The Ontario Legislature recently resumed for its spring session. So what was the most hotly debated issue?
Apart from the political dweebs (myself and my Public Affairs colleagues included) and the comparatively few immersed in the world that is Queen’s Park, I’m sure not too many would have the answer.
The government’s management of air ambulance organization Ornge accounted for one third of the debate last week, and continues to dominate this week. The issue is of course political gold for the opposition, as it gives them opportunity to chastise the government and present them as being unaccountable.
With that said, one issue has been comparatively absent from the debate. Remember that guy that introduced that report a couple of weeks ago? I think his name was Don Draper – no wait, Don Drummond. Remember that highly anticipated, extensively pontificated-upon, life-altering report everyone was waiting for him to release?
The Drummond report and its many recommendations have been raised only a few times in debate – it doesn’t carry same political weight as a “scandal”. Granted, the debate will certainly erupt once the budget is announced as the government is expected to lay out which recommendations they will accept/reject. PC Leader Tim Hudak has already begun posturing for the budget by calling on Premier McGuinty to keep his commitment to lower the corporate tax rate (a wedge issue that may impact PC and NDP support for the budget).
But this brings to bear an important question – is the “issue” that dominates Question Period what is top of mind for Ontarians? The legislative chamber is often times like a parallel reality. The issues discussed are important, and the spending of public dollars should certainly be a priority, but issues at Queen’s Park aren’t necessarily the same things that resonate with Ontarians. It’s the issues that grab headlines, make catchy press releases and fit in with party lines and “gotcha” politics that dominate.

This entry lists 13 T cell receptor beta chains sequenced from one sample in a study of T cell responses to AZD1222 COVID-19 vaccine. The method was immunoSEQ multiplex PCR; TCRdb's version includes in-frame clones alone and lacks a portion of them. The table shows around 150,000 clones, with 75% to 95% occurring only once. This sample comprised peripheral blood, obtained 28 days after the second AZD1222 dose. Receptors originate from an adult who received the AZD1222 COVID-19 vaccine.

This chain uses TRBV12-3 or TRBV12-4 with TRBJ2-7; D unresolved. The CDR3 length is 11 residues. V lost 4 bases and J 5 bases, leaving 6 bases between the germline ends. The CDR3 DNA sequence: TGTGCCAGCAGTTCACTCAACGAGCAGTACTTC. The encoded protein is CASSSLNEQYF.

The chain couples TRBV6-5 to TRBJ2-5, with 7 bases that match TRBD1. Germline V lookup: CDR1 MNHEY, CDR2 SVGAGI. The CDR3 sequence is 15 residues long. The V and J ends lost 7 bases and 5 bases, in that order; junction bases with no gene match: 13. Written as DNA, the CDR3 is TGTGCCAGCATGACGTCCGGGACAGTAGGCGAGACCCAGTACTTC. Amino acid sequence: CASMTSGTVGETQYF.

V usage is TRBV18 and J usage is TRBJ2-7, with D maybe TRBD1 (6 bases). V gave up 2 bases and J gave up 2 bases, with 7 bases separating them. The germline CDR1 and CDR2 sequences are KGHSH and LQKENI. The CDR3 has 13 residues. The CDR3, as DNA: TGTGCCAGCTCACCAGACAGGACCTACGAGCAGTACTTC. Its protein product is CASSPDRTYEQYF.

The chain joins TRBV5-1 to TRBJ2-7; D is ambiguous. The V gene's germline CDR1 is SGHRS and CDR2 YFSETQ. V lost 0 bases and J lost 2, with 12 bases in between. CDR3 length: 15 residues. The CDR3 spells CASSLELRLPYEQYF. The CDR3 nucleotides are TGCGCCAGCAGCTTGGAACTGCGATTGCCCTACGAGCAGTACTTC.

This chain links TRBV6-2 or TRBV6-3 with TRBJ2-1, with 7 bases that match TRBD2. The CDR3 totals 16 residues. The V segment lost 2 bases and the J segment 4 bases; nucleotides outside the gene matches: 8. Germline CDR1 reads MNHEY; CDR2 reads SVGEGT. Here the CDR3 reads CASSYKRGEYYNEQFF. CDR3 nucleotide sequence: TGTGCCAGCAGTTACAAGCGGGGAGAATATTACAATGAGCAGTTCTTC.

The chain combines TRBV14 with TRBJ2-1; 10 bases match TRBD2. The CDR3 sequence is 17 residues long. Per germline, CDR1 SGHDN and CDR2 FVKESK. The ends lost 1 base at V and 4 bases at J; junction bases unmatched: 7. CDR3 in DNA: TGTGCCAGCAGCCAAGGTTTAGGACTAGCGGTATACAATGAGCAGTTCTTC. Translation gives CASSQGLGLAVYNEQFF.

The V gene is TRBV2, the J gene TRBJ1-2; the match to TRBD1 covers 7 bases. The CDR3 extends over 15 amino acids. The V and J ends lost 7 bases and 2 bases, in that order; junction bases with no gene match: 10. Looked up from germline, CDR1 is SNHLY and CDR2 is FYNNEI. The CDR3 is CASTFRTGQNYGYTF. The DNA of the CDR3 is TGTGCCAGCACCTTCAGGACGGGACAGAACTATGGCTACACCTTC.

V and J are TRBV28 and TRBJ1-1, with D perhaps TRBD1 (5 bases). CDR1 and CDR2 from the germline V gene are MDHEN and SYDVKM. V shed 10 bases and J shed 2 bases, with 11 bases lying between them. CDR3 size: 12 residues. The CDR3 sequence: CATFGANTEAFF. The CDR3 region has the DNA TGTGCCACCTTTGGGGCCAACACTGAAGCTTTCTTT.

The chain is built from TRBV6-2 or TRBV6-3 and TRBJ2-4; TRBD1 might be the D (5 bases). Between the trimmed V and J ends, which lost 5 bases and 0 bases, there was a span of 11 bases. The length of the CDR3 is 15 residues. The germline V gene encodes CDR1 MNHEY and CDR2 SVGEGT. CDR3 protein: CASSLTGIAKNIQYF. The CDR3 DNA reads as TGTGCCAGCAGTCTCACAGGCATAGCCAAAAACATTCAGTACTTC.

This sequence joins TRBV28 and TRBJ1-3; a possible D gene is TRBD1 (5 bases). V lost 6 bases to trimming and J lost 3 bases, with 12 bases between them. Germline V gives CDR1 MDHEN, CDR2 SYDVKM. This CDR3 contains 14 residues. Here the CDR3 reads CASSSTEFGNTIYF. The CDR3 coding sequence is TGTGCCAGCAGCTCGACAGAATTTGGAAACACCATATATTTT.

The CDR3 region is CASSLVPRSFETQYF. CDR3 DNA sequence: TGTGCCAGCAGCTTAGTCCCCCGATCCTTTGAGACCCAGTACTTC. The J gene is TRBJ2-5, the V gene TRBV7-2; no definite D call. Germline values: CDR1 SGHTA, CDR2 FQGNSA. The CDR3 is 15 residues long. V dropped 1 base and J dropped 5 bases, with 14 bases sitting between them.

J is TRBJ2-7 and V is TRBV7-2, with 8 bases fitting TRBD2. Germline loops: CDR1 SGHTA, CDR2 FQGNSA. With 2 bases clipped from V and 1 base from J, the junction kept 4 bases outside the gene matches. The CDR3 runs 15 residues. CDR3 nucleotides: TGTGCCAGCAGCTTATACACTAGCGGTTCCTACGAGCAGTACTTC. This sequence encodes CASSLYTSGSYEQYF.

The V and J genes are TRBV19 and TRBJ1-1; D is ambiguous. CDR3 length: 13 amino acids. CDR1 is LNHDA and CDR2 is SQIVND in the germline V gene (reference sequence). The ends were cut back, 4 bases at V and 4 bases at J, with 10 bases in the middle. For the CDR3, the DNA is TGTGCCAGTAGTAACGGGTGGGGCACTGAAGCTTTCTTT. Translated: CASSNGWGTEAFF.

Another issue that has received scant attention in Queen’s Park debate is the government’s decision not to list (under general benefit) the prescription painkiller OxyNeo, which is a tamper resistant form of OxyContin, which will no longer be available in Ontario starting March 1. This issue, which has dominated the media, has only been mentioned once since the House resumed. Amongst the coverage has been the issue of the great spike in opioid-related deaths since OxyContin’s addition to the provincial drug formulary. While many recognize it is as a positive step towards combating the widespread abuse of prescription painkillers, many are concerned that it will have severe consequences for addicts who may enter withdrawal or turn to new drugs if there is no support system. It also has the potential to impede access to those who are legitimate users of the drug for chronic pain. This decision affects thousands of individuals across the province, particularly as Ontario’s opioid use remains the highest in the country. Perhaps this could become an issue for members who saw the impact of addictions through the all-party Select Committee on Mental Health and Addictions.
It’s quite commonplace to blame low voter turnouts on political apathy. But could it be that the apathy is a result of the fact that top of mind issues are not being discussed, or are being relegated to the backbenches? Maybe it is partially our role as GR consultants to help bring these issues to bear on behalf of stakeholders.
We commonly hear that “Question Period is not answer period”. But maybe we need to begin questioning the questions themselves.
Authored by: Natalie Tutunzis